That's why talent selection is part art and part science.  Every low seed left in the NCAA Basketball Tournament has a player that they didn't deserve on paper, but ended up at the school in question.

The more of this type of talent you find and sign, the more you win.  The more you hang with the big boys and girls. 

#survive_and_advance 

 

 

 


HBR Research on Complexity of Promoting High-Performers to Management Roles...

The best widget-maker becomes the widget-maker manager.  Which means we promote the people who are best in the functional area role, right?

And sometimes it's an absolute disaster.  We've all been there.  We promoted someone because they were strong as an individual contributor, then they became a manager and it turned into an absolute dumpster fire.  That's when we pledge to look at manager competencies differently.  Then we get busy and forget about it.

It's widely accepted that we promote strong individual performers into manager roles.  But there's little data to actual prove it - but HBR recently took a look and the results are interesting.

More data on the Peter Principle from the Harvard Business Review:

While the Peter Principle may sound intuitively plausible, it has never been empirically tested using data from many firms. To test whether firms really are passing over the 220px-Horrible_Bossesbest potential managers by promoting the top performers in their old roles, we examined data on the performance of salespeople and their managers at 214 firms. Sales is an ideal setting to test for the Peter Principle because, unlike other professional settings, it’s easy to identify high performing salespeople and managers—for salespeople, we know their sales records, and for the sales managers, we can measure their managerial ability as the extent to which they help improve the performance of their subordinates. The data, which come from a company that administers sales performance management software over the cloud, allow us to track the sales performance of a large number of salespeople and managers in a large number of firms. Armed with these data, we asked: Do organizations really pass over the best potential managers by promoting the best individual contributors? And if so, how do organizations manage around the Peter Principle?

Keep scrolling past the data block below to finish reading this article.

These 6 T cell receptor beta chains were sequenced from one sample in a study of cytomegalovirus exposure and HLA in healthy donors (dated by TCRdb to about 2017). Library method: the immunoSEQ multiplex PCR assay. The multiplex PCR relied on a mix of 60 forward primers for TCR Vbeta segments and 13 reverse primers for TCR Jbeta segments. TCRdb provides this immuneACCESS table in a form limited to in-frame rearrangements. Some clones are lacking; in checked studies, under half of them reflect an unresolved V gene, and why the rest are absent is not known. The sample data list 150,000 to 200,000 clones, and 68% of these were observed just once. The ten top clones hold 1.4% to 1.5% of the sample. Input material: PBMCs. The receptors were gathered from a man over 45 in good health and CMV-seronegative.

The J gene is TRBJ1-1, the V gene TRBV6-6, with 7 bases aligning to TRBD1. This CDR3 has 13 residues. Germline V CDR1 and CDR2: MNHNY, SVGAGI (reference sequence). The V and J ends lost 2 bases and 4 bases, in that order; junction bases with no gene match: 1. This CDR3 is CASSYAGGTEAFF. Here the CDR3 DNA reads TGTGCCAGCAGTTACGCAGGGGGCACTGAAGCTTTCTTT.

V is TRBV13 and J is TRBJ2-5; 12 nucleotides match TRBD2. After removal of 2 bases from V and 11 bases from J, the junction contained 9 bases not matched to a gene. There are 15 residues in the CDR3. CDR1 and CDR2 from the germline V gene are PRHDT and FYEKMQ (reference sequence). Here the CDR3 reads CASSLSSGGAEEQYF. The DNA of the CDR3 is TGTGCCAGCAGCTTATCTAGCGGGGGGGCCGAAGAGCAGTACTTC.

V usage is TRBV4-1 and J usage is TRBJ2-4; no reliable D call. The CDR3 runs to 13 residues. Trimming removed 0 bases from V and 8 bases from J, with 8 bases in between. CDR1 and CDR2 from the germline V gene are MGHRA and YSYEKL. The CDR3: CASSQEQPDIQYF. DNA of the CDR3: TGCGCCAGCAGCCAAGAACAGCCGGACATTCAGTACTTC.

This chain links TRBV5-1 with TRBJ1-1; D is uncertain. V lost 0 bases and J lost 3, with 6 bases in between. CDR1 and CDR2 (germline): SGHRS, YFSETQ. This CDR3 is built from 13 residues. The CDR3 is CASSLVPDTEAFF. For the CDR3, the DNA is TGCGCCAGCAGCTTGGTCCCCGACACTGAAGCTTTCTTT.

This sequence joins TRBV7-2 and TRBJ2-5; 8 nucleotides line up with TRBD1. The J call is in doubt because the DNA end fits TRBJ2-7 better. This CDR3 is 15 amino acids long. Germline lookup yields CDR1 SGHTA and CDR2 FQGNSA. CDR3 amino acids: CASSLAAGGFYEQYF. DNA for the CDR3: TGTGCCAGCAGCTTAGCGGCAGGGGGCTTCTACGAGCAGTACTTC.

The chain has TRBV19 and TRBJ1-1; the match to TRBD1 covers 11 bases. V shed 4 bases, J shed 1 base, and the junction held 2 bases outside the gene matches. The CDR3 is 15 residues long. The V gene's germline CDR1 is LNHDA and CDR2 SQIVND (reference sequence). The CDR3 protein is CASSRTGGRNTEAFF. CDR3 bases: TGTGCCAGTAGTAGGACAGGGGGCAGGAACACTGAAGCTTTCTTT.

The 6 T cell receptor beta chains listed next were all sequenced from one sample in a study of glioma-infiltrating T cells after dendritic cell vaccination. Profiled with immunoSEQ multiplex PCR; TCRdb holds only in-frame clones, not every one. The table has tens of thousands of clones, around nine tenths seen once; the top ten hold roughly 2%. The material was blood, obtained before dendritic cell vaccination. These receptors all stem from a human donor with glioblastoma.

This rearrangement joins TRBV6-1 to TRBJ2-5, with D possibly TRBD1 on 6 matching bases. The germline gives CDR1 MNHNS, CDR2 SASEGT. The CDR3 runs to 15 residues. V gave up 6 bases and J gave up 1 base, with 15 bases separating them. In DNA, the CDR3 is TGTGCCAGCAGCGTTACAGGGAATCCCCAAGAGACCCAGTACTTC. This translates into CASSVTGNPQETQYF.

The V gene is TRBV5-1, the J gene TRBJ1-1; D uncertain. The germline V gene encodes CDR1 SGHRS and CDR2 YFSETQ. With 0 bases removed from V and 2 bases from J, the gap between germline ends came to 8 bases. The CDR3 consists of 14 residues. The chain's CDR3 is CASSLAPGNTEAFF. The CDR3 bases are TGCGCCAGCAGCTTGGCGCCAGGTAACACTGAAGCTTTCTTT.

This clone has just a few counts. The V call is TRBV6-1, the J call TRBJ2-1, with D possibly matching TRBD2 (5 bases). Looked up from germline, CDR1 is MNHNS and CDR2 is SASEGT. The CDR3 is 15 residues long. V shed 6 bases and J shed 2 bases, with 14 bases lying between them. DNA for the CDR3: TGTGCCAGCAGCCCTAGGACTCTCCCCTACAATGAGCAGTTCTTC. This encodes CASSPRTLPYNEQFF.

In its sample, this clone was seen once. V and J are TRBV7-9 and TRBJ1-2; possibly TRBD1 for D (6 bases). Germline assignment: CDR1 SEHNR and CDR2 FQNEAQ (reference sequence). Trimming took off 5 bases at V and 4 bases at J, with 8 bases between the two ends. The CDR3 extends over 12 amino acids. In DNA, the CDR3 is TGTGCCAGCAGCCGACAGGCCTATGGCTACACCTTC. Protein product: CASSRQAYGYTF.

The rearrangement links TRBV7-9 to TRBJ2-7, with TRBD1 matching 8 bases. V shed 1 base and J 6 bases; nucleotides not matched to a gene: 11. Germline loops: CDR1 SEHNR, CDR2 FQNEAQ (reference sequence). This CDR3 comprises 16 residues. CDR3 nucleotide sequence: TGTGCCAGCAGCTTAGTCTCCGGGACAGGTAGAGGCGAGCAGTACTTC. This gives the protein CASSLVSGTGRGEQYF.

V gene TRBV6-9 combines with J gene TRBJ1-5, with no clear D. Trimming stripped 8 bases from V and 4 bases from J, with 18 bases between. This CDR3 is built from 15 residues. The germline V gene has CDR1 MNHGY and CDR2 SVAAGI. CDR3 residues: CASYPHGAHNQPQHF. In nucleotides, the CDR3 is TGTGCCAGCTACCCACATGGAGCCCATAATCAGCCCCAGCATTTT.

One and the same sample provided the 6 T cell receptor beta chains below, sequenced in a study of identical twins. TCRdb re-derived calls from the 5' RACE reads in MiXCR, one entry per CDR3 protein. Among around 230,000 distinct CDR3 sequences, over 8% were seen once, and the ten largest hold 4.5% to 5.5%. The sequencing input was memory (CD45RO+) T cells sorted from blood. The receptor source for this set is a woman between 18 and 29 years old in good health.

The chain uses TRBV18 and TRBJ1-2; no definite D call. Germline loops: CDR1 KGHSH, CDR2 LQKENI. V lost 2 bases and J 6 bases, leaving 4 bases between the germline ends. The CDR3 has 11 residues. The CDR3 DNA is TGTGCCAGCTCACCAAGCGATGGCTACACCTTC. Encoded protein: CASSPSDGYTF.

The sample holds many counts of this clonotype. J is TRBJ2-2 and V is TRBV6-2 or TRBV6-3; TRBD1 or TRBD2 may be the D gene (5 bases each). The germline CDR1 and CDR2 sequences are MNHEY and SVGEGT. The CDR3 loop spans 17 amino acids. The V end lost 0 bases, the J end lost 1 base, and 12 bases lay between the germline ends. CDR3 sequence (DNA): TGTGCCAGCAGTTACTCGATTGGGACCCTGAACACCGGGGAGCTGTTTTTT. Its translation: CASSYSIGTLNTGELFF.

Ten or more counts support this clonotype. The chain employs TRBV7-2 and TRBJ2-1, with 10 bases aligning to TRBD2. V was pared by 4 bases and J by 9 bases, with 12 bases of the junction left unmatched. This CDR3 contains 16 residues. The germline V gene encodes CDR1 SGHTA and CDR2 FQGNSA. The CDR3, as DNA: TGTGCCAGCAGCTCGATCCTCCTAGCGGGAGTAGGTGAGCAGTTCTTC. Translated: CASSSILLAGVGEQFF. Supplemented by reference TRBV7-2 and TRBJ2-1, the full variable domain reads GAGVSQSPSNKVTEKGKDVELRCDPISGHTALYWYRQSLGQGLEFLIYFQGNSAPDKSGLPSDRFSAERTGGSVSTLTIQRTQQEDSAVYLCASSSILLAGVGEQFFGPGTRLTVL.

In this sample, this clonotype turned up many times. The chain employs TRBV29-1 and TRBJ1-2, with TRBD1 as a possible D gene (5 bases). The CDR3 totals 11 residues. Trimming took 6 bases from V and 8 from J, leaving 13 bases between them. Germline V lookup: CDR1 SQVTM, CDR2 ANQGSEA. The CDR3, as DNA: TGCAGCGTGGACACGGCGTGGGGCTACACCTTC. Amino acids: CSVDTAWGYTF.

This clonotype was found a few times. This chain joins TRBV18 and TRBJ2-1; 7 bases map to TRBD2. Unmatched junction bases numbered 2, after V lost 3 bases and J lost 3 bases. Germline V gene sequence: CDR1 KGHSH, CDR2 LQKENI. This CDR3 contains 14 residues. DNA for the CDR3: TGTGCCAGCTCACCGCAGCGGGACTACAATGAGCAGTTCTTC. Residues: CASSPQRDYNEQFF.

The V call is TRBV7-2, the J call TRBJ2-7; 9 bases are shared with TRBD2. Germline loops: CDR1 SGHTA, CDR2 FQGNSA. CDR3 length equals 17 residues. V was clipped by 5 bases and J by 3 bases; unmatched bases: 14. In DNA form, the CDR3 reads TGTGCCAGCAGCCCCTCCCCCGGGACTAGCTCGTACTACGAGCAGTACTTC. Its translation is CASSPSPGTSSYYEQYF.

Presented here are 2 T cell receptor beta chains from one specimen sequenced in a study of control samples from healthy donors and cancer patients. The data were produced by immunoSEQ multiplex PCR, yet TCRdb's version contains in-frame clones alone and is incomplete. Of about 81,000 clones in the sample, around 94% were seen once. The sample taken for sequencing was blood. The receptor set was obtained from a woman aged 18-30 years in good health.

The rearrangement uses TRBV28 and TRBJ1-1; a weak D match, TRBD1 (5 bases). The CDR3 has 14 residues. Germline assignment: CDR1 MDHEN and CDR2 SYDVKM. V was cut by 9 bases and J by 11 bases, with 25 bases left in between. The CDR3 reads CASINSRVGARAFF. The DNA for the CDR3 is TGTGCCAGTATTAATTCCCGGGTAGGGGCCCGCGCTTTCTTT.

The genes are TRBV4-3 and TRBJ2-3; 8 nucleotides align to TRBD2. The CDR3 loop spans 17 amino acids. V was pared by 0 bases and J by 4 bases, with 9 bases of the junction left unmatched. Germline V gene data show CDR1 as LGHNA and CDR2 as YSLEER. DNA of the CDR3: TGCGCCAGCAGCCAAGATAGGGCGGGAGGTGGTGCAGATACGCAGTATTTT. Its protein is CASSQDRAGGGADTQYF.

First, we found that sales performance is highly correlated with promotion to management. For salespeople, each higher sales rank corresponds to about a 15% higher probability of being promoted to sales management.

Second, sales performance is actually negatively correlated with performance as a sales manager: when a salesperson is promoted, each higher sales rank is correlated with a 7.5% decline in the performance of each of the manager’s subordinates following the promotion. We found similar results regardless of whether salespeople were promoted to their own team or to new teams. In other words, firms tend to promote top sales workers into management, even though they become the worst managers.

 Does that mean we are promoting the wrong people?  Maybe.  Or maybe the performance of the team comes up as a new manager gains experience and understands what's required in the role.  

In our data, among people who were actually promoted, better salespeople ended up being worse managers. But if we could observe the managerial potential of all salespeople, and not just those who were promoted, would we still find a negative correlation between sales performance and managerial performance?